The decline of the B.A. continues

But will business degrees really lead to better jobs?


Photo by JSmith Photo on Flickr

Communication, critical thinking and problem solving are just a few of the skills that are gained from an arts education. But for many students, that list of skills doesn’t add up to a job, so they’re choosing business instead.

Worries about the decline of the Bachelor of Arts aren’t new. But when Ontario universities welcomed their biggest class ever this year, the headlines masked the fact that arts programs shrunk in size again in the province, this year by 0.3 per cent. Job-focused programs such as business accounted for much of the growth, increasing 2.9 per cent.

It’s not a new trend. Data from the Ontario Universities Application Centre (OUAC) show that between 2006 and 2010, in the average year, arts confirmations for first-year students coming from high school decreased on average by five per cent (that includes fine and applied arts, humanities, and social sciences). Business and commerce saw an increase of approximately 12 per cent.

The reason? One is that students worry a degree in the arts won’t bring as many job opportunities. David Gales, a fourth-year student at the University of Alberta, switched into business from political science in his third year, thinking that the degree would open a few more doors than the degree he was pursuing. “Business streams into marketing, accounting, finance, human resources, and many other areas,” says Gales. “I find that there is a lot of versatility in the commerce degree.”

But professor David Peddle, Head of Arts* at Memorial University, argues that there is versatility in arts degrees too. “With an expectation to change jobs a number of times in one’s career,” he explained, “today’s student needs the flexibility and diversity that the liberal arts and sciences can bring.”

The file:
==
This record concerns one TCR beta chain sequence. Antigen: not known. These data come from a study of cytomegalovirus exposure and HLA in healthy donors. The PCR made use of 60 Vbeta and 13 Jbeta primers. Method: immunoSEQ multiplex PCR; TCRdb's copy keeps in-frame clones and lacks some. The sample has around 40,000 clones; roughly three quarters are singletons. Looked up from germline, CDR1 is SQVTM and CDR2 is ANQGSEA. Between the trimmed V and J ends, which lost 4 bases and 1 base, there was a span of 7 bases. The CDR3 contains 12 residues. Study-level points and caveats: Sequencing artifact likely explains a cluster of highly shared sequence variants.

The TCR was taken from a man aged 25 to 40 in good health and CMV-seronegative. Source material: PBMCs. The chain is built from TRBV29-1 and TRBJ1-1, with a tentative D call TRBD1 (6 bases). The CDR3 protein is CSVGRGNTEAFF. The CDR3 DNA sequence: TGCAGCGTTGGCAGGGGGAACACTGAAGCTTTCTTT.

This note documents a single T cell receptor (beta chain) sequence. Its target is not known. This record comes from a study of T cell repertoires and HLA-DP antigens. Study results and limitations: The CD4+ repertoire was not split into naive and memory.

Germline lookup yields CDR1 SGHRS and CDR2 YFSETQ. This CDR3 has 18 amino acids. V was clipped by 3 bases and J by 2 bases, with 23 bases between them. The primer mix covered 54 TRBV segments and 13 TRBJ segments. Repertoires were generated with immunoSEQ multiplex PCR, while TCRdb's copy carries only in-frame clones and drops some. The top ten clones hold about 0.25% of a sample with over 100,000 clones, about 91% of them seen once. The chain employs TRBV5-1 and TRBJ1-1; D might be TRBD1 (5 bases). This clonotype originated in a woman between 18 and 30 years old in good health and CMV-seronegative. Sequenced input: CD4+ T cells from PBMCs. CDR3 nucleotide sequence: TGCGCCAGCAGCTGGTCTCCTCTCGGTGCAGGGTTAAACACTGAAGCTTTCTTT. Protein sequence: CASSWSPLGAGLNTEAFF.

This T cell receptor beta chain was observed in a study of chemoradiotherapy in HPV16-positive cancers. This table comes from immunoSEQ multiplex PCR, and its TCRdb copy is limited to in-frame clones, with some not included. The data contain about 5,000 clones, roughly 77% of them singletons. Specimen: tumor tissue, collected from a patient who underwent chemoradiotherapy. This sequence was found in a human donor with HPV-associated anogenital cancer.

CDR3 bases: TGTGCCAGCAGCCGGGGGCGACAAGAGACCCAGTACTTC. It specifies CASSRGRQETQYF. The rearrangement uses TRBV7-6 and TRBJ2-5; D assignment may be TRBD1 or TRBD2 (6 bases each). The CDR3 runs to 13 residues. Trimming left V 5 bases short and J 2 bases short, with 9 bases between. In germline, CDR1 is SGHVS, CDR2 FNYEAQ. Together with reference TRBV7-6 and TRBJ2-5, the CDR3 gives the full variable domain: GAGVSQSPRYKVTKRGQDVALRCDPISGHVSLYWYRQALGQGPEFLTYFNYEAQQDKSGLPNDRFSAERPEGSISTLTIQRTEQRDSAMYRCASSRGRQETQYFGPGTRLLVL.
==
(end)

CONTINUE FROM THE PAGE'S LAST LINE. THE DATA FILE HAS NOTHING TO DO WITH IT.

Peddle hopes that students who do pick degrees in business don’t abandon arts entirely. “To run a business demands a kind of creativity and innovation that comes from thinking outside of the box,” he argues. “Complement your studies with courses that can give you a sense of historical trends, skills in writing, and precise thinking,” he says. Those are the skills best learned in arts.

*David Peddle was incorrectly identified as the Chair of Humanities in an earlier version of this story. We regret the error.


The decline of the B.A. continues

  1. I think the problem with business degrees is that they don’t do much more than train one to be an accountant. The type of math generally required for a BBA or BComm is woefully insufficient for finance. I’d argue that minors in business could be very useful for a BA in say, psychology or sociology. Or even political science. A discipline that allows for study of human behaviour or the structure and function of groups in society would be altogether more useful for marketing or human resources than courses about “corporate strategy” or “professional development”.

  2. I agree with Josh, why was business even a major in the first place? There is no such thing as pure business, it is always something that is attached to the other discipline’s. When people ask what business are you in, you never hear people reply “I am in business”, it is always engineering, bio chem, renewables, arts, etc.

  3. More people graduate with BAs and they do get hired and move up. There are probably more PhDs who are under-employed, and plenty of those are in the sciences. Hair-splitting continues no matter which degree you have. Abandoning arts & humanities in favour of business is NOT the answer because those grads will trail the CAs, MBAs, CMAs, CGAs who have practical experience. As a recruiter I am impressed with a well-rounded invidual who is tuned in to world events, the environment, politics, history and some related experience. I look for personality, leadership ability, a sense of humour, communication skills and attitude. Unless you are learning a profession or a trade, a BA is excellent. Students can always pick up a couple of business courses online or at university. We don’t need more bean counters; knowledge of recent history and human behaviour would be better.

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